A SCHOOL has been told to improve by Ofsted.

Inspectors from the education watchdog visited Our Lady and St Brendan’s Catholic Primary School, in Eccleshill, in October and rated it as ‘requires improvement’ overall and in each individual area.

This was the rating the school received in 2017, though its early years provision at that point was judged to be good.

The report says: “Leaders have not improved the quality of teaching quickly enough since the last inspection to help all pupils to achieve well.

“The new headteacher is taking steps to make the necessary improvements.

“There have been many changes in leadership since the last inspection. There have been different temporary headteachers.

“Some governors resigned when the last temporary headteacher left. This turbulence in senior leadership arrangements slowed down the rate of improvement.

“New leaders have ambitious plans for improving the curriculum.”

The report says the new headteacher has made “lots of changes” since September - which parents and carers are pleased with.

“There are new rules about how pupils should behave,” says the report.

“Pupils enjoy coming to school more now that everyone behaves well on the playground.

“Pupils do not have any concerns about bullying. If any problems arise, leaders deal with them quickly. Many pupils now behave well in lessons, but some do not. Leaders are working hard to help everyone behave well.

“Some other leaders also started in September. They have already made lots of changes to the way pupils learn to read.

“Governors have spent extra money buying lots of new resources. Pupils really enjoy all the new reading books.”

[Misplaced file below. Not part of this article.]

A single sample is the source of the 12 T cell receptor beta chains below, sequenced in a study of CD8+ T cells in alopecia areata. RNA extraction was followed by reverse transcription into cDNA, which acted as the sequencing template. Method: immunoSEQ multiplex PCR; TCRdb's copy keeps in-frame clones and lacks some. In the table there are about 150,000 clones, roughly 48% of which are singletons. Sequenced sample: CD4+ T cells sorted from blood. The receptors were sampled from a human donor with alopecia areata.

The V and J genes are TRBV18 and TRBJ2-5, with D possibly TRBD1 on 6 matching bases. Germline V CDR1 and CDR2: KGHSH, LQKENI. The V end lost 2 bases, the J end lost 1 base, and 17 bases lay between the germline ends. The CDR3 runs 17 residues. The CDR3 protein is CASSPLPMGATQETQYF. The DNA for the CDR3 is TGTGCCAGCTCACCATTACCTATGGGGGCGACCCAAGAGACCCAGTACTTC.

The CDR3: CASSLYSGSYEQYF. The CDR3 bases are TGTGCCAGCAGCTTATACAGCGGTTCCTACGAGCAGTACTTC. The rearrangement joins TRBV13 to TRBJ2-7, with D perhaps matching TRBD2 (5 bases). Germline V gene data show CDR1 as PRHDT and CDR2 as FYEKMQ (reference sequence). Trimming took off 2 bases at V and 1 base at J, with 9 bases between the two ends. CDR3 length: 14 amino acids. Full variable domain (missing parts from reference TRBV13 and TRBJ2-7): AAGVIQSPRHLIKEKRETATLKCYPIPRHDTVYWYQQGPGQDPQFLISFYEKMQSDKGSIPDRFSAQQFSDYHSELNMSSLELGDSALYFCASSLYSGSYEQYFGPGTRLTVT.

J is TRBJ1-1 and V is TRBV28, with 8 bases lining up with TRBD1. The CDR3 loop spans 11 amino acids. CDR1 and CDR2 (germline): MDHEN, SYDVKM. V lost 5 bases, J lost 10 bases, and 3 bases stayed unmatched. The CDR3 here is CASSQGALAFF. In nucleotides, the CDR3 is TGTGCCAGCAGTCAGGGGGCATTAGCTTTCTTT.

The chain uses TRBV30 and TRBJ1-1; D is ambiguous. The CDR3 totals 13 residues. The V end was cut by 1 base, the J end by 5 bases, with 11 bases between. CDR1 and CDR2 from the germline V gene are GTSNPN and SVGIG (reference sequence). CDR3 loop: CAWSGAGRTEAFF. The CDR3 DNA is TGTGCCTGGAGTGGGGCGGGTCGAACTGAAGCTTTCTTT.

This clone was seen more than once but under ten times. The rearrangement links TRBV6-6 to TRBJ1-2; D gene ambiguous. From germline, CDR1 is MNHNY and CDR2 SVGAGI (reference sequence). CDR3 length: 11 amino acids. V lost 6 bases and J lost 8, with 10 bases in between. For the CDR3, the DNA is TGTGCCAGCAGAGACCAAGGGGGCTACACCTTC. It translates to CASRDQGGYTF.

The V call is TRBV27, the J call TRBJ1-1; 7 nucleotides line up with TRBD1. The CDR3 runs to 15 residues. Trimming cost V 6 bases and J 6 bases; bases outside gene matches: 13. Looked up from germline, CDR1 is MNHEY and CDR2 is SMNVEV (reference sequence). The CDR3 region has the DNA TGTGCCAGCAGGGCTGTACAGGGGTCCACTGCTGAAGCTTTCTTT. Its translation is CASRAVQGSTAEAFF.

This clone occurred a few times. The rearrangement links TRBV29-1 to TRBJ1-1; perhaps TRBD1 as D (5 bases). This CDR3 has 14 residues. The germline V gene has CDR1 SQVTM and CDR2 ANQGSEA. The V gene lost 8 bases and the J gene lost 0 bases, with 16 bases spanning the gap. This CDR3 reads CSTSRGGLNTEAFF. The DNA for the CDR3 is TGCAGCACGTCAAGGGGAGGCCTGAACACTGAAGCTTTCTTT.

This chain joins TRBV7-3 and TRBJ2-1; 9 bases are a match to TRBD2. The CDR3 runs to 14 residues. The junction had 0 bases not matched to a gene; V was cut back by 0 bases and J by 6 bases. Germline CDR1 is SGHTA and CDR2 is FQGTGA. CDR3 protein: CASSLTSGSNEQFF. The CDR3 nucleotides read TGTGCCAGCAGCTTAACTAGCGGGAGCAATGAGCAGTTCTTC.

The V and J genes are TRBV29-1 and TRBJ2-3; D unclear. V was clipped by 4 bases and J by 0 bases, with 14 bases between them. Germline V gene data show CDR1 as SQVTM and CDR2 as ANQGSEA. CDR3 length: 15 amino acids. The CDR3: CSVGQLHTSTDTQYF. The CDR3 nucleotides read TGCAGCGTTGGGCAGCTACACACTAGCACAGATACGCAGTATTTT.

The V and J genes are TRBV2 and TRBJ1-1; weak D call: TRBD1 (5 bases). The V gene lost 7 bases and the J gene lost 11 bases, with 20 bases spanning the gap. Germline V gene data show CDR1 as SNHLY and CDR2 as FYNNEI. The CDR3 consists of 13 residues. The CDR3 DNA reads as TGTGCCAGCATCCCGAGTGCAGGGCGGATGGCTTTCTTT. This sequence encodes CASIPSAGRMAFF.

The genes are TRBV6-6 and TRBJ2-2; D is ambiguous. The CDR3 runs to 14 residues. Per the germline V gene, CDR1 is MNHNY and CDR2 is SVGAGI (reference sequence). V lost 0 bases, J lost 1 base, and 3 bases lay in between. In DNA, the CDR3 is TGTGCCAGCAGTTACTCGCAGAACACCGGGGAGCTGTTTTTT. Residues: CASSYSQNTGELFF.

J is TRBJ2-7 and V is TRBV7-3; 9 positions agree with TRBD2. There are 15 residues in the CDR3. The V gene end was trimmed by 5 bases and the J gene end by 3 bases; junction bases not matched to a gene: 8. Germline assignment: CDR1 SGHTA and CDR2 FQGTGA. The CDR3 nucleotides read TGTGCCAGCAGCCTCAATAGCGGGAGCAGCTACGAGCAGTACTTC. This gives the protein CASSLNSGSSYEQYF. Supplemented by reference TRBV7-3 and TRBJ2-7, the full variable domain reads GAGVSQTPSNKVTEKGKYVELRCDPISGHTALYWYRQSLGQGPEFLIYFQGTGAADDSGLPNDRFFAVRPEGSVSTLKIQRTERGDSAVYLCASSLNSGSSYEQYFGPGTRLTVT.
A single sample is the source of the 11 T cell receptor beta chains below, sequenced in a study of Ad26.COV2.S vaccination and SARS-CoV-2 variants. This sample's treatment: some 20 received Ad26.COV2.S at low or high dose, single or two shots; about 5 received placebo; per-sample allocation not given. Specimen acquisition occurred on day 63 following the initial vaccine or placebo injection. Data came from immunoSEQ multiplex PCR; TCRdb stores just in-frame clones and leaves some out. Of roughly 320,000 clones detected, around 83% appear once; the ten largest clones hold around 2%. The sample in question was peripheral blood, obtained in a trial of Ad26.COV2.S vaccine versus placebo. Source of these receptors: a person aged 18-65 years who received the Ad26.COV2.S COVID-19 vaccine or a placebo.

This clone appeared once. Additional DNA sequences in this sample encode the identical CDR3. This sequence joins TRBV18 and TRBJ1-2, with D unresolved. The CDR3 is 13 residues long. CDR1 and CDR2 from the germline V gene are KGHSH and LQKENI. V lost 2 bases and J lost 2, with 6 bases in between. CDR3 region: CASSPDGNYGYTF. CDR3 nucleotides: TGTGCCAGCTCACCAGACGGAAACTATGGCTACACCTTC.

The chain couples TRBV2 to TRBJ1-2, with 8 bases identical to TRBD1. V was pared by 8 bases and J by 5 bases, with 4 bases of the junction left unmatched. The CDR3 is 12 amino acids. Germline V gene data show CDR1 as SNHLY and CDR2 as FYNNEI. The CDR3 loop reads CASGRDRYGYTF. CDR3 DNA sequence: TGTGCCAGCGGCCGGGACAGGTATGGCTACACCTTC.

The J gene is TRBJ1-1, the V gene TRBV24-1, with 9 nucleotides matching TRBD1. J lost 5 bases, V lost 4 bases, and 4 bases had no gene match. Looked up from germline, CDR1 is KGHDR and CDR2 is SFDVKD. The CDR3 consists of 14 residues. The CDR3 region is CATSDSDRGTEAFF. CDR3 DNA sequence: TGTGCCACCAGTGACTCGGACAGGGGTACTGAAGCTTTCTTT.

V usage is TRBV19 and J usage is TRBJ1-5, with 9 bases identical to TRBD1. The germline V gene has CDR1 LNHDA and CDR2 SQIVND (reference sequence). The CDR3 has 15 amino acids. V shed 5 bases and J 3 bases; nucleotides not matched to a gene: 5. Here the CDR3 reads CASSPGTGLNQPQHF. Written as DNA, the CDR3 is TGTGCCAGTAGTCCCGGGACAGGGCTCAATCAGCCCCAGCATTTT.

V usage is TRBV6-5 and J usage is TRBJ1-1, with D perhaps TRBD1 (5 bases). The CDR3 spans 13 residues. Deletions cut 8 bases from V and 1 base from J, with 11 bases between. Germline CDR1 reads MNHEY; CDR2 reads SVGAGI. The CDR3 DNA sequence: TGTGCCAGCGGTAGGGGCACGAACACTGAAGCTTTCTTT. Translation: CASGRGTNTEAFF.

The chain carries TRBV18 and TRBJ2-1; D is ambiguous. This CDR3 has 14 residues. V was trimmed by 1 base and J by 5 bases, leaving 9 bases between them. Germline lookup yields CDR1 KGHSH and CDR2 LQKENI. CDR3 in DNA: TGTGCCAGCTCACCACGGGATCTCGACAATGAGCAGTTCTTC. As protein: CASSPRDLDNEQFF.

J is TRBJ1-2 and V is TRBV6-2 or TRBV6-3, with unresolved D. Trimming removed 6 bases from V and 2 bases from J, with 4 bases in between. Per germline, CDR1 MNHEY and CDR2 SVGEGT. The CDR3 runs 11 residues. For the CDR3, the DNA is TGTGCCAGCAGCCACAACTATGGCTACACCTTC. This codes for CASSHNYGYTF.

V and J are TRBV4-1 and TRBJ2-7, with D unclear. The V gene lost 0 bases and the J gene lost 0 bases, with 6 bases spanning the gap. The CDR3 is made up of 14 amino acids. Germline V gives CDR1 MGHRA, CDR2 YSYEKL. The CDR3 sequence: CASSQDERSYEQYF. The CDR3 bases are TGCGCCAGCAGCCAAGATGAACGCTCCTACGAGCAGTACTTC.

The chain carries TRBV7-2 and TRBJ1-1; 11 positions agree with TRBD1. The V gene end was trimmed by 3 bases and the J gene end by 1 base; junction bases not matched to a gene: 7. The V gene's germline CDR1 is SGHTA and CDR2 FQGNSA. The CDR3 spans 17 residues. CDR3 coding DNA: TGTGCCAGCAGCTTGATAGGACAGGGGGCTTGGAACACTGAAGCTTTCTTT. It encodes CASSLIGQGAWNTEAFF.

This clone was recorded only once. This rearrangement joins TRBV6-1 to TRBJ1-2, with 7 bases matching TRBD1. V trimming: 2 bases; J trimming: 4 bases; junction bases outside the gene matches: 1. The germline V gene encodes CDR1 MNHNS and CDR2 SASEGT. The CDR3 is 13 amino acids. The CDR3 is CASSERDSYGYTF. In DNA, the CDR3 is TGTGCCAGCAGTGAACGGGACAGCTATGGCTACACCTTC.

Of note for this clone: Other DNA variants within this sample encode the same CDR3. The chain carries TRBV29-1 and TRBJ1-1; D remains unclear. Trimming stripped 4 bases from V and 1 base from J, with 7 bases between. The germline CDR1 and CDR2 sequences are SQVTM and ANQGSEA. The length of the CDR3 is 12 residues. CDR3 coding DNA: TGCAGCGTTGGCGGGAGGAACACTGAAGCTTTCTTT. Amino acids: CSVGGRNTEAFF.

The report says the teaching of mathematics has improved, but the curriculum is not as well planned in some subjects.

“Leaders are training teachers to develop the subject knowledge needed to teach all subjects well,” says the report.

It adds: “Pupils cannot remember what they have learned about different faiths or the beliefs that others may hold.

“This means that pupils are not as well prepared as they should be for life in modern Britain.”

While most pupils are said to behave well in lessons, this is not always the case. The report says some teachers are good are helping pupils to calm down and leaders are “working hard” to help all teachers improve the skills.

The report praises a “strong culture of safeguarding” at the school.

To improve, the school has been told to ensure all teachers have the necessary skills to help pupils with special educational needs and disabilities achieve well.

The report adds: “Some teachers do not have consistently high expectations of pupils. Leaders should ensure that teachers deal with poor behaviour in line with the school’s policy so that pupils’ learning is not hampered by disruption in lessons.”

Headteacher Julie Morris said the school is one with "great potential" and it is on a journey to improve.

She said: "While we know there is long way to go, we are confident that the building blocks are being put in place for a positive future.

We are pleased that the inspectors have recognised we are heading in the right direction and that they had many positive comments to make about our ambitious plans.

"The support from pupils, parents, staff and the wider community has been wonderful since I arrived and I am confident that by continuing to work hard together, our school can go from strength to strength.”